On 3 February 2013, Tehrik-i-Taliban Pakistan (TTP) spokesman Ehsnaullah Ehsan in a video interview appearing with Adnan Rashid, the prime convict in the Pervez Musharraf (Ex-President of Pakistan) attempted suicide attack case, said that if Pakistan-Muslim-League-Nawaz (PML-N) chief Nawaz Sharif (Ex-Prime Minister of Pakistan), chief of the Jamiat Ulema-i-Islam-Fazl (JUI-F) Maulana Fazal-ur-Rehman and Jamaat-i-Islami (JI) Ameer Syed Munawar Hasan acted as guarantors for the peace talks, they would be willing to negotiate in the best interest of the country.
Nawaz Sharif has demanded immediate talks with the Taliban and called on the government to take seriously a conditional peace offer from the insurgents. At the same time, he has refused the TTP’s request that he act as a guarantor for the talks, saying that given the past record of this government he cannot insure their participation. This is a political tactic of Nawaz Sharif, nothing else. He is trying to prove himself as a man of peace while the same time pointing the PPP government for its violent and double-crossing tendencies. It is true, this government has been reluctant to hold talks with the Taliban, but that is because they already had a bad experience in the past. On May 21, 2008, Taliban and Pakistan government reached a 16-point agreement to bring an end to violence and restore peace to the Swat valley. Within few days of the peace deal, disagreements arose between two parties. The Taliban refused to surrender their arms as written in the agreement, demanding that the government first withdraw troops from the Swat valley. They also demanded the release of Taliban prisoners held by Pakistani government. Within a month, the militants began attacking government officials and also started destroying electronics shops and schools. This caused the government to launch the military operation Rah-e-Haq.
Many Pakistani citizen does not glad about negotiation with the TTP or creating a possible set-up for negotiation. There are too many unanswered questions about the Taliban’s future motility, which have to be answered before start a negotiation process. Those who are asking for negotiations, should have to answer some hard questions. For instance, will TTP accept democracy, which earlier they are used to call Western government system or Anti-Islamic System? In near future, will they allow girls to go to school and universities? Or even, will they let health-workers to give vaccination of polio to the children? Today, there are only three countries in the world where the polio virus remains endemic: Nigeria, Afghanistan and Pakistan. This is a misfortune for a country who claimed himself a nuclear power but can not control polio disease although Pakistan government used his full power to implement campaign against polio.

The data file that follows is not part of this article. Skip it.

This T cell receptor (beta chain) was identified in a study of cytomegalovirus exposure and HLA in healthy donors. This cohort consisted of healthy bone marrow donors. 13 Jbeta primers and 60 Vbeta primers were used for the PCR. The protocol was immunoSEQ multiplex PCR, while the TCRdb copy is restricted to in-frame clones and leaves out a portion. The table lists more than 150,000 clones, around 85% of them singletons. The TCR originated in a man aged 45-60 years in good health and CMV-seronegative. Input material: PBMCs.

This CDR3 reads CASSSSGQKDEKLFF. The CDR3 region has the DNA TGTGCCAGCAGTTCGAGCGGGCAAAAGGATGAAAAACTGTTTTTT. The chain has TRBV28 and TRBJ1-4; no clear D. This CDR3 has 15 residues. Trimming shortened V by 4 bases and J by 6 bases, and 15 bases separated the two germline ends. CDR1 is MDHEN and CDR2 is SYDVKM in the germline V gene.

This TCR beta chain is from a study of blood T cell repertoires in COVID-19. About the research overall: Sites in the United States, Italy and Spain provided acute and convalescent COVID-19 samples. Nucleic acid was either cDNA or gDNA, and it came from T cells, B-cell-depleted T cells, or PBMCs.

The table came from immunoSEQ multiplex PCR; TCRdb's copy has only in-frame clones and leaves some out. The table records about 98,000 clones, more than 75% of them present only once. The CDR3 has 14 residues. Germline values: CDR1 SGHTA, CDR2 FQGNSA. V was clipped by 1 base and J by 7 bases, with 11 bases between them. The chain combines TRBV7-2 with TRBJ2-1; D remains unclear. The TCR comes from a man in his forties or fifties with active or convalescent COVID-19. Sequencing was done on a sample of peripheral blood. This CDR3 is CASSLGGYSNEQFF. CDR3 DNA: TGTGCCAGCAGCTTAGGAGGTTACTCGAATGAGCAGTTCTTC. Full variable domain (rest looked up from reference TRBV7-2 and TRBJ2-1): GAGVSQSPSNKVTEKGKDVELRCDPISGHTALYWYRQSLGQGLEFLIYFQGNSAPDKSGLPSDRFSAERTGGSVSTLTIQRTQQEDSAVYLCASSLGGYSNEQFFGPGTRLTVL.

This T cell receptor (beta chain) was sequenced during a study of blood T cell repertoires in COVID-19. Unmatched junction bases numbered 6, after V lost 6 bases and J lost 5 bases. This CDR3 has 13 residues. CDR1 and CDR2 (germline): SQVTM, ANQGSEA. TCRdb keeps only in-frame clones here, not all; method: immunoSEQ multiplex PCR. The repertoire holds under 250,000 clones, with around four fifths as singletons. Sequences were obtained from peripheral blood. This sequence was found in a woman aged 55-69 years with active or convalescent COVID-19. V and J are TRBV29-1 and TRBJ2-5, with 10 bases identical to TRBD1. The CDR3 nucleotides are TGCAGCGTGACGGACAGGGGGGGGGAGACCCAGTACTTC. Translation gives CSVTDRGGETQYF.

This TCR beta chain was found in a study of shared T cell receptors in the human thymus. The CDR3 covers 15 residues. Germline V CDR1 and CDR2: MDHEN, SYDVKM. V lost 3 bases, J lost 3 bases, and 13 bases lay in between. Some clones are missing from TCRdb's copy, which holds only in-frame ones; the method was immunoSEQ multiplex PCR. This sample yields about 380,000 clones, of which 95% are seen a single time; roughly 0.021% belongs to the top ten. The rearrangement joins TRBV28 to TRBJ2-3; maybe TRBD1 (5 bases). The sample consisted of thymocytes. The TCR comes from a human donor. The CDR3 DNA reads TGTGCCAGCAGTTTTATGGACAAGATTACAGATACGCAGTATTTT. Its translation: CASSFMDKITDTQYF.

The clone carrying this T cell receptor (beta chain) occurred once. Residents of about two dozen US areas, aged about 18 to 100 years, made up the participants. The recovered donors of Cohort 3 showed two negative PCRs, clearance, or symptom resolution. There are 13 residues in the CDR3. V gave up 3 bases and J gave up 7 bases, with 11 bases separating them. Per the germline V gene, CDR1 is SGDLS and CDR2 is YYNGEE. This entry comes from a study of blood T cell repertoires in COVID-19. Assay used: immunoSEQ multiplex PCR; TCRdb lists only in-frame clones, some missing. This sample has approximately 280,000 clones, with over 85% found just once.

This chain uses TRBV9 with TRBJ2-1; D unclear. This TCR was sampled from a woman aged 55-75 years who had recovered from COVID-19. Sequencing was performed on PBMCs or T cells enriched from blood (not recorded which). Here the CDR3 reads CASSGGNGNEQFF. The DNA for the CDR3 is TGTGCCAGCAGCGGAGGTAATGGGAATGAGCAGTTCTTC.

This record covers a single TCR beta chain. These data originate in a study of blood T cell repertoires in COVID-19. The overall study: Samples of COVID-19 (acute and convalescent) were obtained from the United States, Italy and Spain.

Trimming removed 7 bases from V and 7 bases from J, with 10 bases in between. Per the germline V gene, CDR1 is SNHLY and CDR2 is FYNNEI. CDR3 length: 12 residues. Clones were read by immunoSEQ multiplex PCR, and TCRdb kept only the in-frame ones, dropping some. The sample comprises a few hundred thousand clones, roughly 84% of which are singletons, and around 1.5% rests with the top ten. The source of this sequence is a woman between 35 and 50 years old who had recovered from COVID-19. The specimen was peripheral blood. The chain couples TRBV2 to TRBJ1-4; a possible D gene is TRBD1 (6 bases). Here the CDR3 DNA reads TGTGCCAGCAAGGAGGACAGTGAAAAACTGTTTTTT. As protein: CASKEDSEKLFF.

Those who are asking for negotiations, should be asked whether the TTP’s preceded past agreements signed with the government then why they are advocating such a plan of action. Also, what kind of message is being given to the world and to the ordinary Pakistani, that war which they started against terrorism, where many Pakistani soldiers and civilians lost their lives rewarded with a talks offer. Because by definition, a negotiation involves a certain amount of give and take. What exactly should be given to the Taliban, are they willing to hand over the tribal areas in return for a promise of peace? Apparently the TTP will refuse to disarm before negotiations, as Hakimullah Mehsud said in his last interview, “Asking us to lay down arms is a joke” so there is no way of preventing them from continuing to carry out attacks. The fact of the matter is that those who think that the TTP will lay down their arms and mix in with mainstream society once the Americans leave Afghanistan or if there are talks, are sadly misguided. How someone can easily forget the doctrine of TTP or al Qaeda, they are fighting for their agenda not even inside of Pakistan or in Afghanistan although they are preaching their doctrine in other parts of the Muslim world too. They have only one point agenda which is, to impose their own version of Sharia. This is something that those pushing for talks needs to realize. Either they are naive or they are working on somebody’s agenda.
Although above mentioned scenario is looking really desperate, but we still have a positive hope in the form of Pakistani military which is the ultimate power broker in Pakistan and no talks can be held unless it agrees. In that context, the army chief’s recent remarks that Pakistan’s number one enemy is now internal threats, i.e., militants, doesn’t tie-up well with this push for talks.
The Taliban is a great risk for the sovereignty of Pakistan so they must be removed by power and we should not try to adapt them unless they surrender their weapons to law-enforcement agencies. For a showoff to the international community a short-term deal with Talbian’s may bring few of them back into the mainframe society, yet we will continue to suffer…